The Green Technology Book aims to inspire climate action by showing what solutions innovation and technology can provide. We showcase examples of proven, frontier and horizon technologies identified through broad searches and chosen according to relevant criteria.

The Green Technology Book 2023 is for anyone who has ever wondered about climate mitigation technologies and wanted to know more. It is for those seeking tangible solutions for building homes, providing food and transforming industries, without contributing to the global climate disaster. It is for those curious to know precisely what mitigation technologies are available today and in the near future – and, importantly, how to access them. It is also for those seeking to invest, and for those who design our cities, transport and agricultural systems, and for those leading our communities and countries along a low-carbon path.

By showing examples of solutions, we aim to inspire action. The Green Technology Book is not a comprehensive collection of all mitigation technologies available. Nor does it cover all those many areas where mitigation technologies could be relevant. This year’s Green Technology Book chooses instead to focus on three broad areas where we believe climate change mitigation is and will be particularly critical. They are cities, agriculture and land use, and industry. Energy as a sector in itself is not included, simply because it is too large a topic to fit into this edition.

We welcome greater visibility for local innovation, especially from those countries most affected by climate change. Often the best technology may not be the one on the market. It may instead be the one available locally but not widely known, maybe reviving ancient skills and insights. The Green Technology Book is more than a catalogue meant for inspiration – it is a living project to which everyone can contribute. This publication links to the free public WIPO GREEN Database of needs and green technologies, where users can create a profile and share their climate solutions and needs.

How we wrote the book

For the purposes of this publication, we considered a broad set of scientific articles, gray literature, together with technology databases developed by private, public and civil society entities and organizations. Search strings included broad terms related to climate mitigation paired with key terms for the three thematic areas, and key terms related to specific technologies (“heat pumps,” “soil carbon,” “direct reduced iron” and so on). Translation engines enabled us to search articles in several languages to ensure a broad geographical spread.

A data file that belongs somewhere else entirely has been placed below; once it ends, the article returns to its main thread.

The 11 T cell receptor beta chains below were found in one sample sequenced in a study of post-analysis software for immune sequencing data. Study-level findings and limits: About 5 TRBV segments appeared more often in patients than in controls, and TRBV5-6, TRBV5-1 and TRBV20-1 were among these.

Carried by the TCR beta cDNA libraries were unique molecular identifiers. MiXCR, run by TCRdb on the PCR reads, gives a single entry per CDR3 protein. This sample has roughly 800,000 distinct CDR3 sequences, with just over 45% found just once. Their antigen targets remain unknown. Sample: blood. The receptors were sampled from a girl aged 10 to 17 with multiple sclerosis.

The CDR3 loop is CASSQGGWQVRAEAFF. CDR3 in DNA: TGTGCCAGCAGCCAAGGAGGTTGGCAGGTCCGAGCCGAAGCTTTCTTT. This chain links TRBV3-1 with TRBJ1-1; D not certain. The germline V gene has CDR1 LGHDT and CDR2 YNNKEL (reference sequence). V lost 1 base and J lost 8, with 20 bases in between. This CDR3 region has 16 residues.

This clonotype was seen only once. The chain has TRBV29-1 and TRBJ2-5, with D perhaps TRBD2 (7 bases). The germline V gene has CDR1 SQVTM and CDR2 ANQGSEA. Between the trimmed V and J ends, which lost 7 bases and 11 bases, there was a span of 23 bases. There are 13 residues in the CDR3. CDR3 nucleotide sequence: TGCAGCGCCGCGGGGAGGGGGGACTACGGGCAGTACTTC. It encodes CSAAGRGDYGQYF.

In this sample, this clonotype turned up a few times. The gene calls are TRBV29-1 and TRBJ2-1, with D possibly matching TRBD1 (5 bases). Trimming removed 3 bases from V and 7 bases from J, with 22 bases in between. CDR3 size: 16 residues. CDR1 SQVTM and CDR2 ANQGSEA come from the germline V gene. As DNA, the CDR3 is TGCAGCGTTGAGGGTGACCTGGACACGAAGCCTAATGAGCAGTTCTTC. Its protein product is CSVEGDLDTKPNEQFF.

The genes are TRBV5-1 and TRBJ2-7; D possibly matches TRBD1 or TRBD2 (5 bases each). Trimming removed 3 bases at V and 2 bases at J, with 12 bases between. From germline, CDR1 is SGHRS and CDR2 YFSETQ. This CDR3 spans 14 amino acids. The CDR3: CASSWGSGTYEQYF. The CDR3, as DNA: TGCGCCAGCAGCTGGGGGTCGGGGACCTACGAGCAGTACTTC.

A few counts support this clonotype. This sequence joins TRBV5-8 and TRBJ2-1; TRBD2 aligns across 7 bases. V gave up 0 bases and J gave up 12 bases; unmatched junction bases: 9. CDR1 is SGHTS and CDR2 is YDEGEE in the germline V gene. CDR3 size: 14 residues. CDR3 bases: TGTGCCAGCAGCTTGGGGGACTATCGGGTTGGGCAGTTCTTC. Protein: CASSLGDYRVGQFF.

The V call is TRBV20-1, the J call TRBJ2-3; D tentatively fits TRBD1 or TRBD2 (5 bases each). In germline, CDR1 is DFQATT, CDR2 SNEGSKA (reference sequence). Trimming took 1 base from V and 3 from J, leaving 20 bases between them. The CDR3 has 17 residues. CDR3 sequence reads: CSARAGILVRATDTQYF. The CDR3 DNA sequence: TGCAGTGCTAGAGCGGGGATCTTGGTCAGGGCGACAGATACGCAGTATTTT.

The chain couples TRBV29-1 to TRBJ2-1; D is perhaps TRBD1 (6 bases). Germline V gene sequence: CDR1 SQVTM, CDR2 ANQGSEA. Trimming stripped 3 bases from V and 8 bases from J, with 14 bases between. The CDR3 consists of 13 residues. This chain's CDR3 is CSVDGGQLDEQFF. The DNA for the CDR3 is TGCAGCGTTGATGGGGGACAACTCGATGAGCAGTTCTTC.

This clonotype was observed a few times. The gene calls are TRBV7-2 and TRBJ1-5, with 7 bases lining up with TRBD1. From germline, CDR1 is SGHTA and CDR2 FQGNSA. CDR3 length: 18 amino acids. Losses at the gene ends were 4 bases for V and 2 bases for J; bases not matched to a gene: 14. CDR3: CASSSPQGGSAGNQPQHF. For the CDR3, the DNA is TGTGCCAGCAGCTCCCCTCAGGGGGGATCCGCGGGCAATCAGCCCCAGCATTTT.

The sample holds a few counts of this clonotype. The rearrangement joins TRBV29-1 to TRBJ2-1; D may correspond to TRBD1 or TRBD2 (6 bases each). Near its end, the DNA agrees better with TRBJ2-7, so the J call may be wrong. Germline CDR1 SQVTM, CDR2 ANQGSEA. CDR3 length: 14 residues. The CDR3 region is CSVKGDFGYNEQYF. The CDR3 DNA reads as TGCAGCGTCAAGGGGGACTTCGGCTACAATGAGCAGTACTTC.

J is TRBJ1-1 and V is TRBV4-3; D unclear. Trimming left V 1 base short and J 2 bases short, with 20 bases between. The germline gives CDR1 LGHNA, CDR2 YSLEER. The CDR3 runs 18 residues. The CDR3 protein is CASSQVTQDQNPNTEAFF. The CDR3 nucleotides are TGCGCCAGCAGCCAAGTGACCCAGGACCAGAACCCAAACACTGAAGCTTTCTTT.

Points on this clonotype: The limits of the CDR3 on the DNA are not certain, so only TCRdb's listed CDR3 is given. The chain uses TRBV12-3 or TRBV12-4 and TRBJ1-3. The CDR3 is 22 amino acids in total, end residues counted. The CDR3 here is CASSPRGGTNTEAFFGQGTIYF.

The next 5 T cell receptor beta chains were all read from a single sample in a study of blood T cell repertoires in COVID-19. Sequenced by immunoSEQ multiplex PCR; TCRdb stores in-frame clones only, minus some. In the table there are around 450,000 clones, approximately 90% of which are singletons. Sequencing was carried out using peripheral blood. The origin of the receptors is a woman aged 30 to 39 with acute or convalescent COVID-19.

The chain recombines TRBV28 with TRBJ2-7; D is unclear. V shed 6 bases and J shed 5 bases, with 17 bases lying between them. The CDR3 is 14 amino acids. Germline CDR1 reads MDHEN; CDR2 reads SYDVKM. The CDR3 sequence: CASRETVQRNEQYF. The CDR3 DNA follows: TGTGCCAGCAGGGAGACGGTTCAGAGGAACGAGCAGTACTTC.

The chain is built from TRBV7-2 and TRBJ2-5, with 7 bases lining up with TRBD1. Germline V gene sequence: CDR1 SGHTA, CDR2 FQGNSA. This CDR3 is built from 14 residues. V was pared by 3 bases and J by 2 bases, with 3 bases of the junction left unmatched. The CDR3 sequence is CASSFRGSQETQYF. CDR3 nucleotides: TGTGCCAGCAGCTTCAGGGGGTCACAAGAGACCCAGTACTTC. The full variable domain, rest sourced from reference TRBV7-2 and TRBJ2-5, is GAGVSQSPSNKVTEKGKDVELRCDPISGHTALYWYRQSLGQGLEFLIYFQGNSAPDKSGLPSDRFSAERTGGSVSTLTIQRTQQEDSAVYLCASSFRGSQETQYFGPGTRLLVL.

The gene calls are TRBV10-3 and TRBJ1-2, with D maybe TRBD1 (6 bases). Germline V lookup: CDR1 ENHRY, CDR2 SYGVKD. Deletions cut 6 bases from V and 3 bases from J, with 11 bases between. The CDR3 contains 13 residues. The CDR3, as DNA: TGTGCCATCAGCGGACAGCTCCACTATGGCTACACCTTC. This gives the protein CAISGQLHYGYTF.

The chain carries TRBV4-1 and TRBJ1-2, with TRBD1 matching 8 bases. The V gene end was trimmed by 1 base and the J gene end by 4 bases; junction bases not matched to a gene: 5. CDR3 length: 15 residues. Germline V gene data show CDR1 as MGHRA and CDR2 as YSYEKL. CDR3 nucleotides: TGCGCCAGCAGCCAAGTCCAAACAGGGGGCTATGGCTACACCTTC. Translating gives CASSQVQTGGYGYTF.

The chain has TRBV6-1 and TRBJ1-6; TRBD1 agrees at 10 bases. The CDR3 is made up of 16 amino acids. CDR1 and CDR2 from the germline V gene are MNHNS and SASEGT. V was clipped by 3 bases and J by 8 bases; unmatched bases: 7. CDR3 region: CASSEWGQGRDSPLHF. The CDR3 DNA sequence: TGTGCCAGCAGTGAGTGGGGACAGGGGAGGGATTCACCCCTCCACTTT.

Owners of the technologies identified were contacted, and all have been uploaded to the WIPO GREEN Database of needs and green technologies, either by the technology owner or by us at WIPO.

How we found the technologies

Throughout the publication, we operate with three concepts: innovation, solution, and technology. While sometimes used almost interchangeably, they do have different meanings. We here use the term innovation to cover all intellectual creativity that could result in a solution. Solution is broadly taken to mean the deployment of an innovation output to solve a specific challenge. The third concept, technology, relates to any physical entity or technique, with or without additional equipment, that is deployed to resolve a specific challenge. We are primarily interested in a technology’s potential for responding to climate change impacts, ranging from the very simple to the highly complex. Often the scope of climate technologies is expanded to include enabling mechanisms such as ownership and the institutional arrangements that pertain to that technology (e.g., building codes or energy management systems). But, while recognizing the importance of such mechanisms, we focus primarily on tangible technologies or actual techniques.